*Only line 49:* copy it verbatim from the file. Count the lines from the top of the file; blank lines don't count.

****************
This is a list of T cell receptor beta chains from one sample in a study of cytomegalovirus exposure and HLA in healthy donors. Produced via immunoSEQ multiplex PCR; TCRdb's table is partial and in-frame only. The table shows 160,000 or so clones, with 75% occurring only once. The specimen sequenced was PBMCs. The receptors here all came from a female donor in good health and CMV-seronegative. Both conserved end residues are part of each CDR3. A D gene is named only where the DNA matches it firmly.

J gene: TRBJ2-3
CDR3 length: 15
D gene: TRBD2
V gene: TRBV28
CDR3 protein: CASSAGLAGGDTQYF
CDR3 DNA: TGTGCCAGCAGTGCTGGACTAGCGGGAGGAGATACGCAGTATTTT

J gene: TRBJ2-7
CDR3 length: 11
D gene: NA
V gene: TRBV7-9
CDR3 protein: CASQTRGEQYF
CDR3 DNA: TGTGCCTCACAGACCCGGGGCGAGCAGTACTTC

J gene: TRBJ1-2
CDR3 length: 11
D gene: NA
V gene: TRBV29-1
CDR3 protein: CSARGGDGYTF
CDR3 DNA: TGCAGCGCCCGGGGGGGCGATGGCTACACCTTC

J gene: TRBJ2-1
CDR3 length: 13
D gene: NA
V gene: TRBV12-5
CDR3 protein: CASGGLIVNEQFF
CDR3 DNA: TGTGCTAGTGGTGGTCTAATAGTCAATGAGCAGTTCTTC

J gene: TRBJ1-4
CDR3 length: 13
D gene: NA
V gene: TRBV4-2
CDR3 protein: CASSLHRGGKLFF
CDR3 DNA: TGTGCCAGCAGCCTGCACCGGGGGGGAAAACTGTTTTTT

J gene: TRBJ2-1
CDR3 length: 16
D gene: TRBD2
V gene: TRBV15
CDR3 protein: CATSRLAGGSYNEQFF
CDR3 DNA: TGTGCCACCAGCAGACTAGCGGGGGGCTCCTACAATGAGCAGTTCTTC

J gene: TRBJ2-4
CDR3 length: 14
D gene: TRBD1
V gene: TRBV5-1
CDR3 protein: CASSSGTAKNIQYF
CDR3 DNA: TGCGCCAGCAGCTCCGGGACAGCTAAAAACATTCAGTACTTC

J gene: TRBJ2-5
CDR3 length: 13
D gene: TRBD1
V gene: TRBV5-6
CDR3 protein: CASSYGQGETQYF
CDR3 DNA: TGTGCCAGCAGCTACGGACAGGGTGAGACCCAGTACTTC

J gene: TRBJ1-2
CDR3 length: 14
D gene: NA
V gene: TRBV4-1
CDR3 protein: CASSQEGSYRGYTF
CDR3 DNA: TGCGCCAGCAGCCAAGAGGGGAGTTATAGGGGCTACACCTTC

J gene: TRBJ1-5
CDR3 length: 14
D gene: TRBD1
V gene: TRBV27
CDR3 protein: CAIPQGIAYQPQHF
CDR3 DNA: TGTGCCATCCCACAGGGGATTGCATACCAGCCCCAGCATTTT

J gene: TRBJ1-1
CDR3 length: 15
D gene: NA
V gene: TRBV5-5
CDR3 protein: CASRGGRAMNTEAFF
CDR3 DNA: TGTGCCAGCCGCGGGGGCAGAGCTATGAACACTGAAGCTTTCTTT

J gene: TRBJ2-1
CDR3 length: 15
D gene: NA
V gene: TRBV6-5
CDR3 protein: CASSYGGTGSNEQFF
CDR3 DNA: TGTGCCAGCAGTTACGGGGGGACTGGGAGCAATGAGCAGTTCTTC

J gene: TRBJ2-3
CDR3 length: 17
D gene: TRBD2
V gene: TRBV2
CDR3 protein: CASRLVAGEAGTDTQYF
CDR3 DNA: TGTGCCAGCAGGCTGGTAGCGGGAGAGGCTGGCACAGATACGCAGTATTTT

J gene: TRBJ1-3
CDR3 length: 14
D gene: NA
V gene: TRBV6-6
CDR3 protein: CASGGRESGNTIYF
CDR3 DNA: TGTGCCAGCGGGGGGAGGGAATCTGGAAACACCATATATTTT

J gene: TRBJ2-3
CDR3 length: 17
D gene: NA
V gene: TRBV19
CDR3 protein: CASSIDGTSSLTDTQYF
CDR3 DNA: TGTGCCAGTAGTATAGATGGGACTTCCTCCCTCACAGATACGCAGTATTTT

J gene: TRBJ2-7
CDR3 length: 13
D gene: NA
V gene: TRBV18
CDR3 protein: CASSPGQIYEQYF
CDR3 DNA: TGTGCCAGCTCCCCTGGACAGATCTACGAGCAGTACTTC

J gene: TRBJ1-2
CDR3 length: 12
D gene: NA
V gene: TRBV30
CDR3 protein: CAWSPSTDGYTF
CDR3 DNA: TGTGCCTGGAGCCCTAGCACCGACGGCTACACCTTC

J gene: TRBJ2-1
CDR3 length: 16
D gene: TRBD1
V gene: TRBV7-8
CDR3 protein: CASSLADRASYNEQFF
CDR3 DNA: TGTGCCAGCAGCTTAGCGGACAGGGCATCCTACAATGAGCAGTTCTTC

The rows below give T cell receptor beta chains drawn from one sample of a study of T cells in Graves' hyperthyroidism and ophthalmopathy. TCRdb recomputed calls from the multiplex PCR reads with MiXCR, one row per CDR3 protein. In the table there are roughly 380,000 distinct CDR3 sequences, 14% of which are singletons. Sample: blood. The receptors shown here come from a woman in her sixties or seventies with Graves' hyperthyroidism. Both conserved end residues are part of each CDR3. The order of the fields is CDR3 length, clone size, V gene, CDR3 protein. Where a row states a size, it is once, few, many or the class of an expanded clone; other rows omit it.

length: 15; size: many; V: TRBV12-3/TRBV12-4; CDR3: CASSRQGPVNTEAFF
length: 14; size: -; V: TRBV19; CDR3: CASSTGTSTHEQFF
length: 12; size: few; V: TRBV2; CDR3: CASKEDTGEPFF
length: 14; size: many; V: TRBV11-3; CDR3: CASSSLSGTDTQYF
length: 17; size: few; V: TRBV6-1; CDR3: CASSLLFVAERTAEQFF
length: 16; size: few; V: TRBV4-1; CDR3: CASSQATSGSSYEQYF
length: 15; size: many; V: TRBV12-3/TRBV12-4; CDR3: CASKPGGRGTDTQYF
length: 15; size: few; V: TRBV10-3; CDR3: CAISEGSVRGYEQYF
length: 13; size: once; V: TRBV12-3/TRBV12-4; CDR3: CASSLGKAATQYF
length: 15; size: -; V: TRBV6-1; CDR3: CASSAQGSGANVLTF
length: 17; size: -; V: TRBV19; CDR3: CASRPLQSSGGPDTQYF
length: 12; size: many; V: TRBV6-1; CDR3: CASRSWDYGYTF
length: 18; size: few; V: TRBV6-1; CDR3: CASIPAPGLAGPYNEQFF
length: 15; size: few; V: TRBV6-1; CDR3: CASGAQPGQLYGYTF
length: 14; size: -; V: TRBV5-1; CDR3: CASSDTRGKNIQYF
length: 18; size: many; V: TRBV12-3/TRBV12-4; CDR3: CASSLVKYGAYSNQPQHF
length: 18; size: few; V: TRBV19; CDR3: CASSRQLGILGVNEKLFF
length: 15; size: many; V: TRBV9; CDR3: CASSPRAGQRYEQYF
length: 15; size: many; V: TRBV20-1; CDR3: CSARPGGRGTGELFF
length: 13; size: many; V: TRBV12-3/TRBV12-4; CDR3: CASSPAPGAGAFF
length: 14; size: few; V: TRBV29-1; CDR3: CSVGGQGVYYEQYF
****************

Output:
CDR3 DNA: TGTGCCAGCAGCTACGGACAGGGTGAGACCCAGTACTTC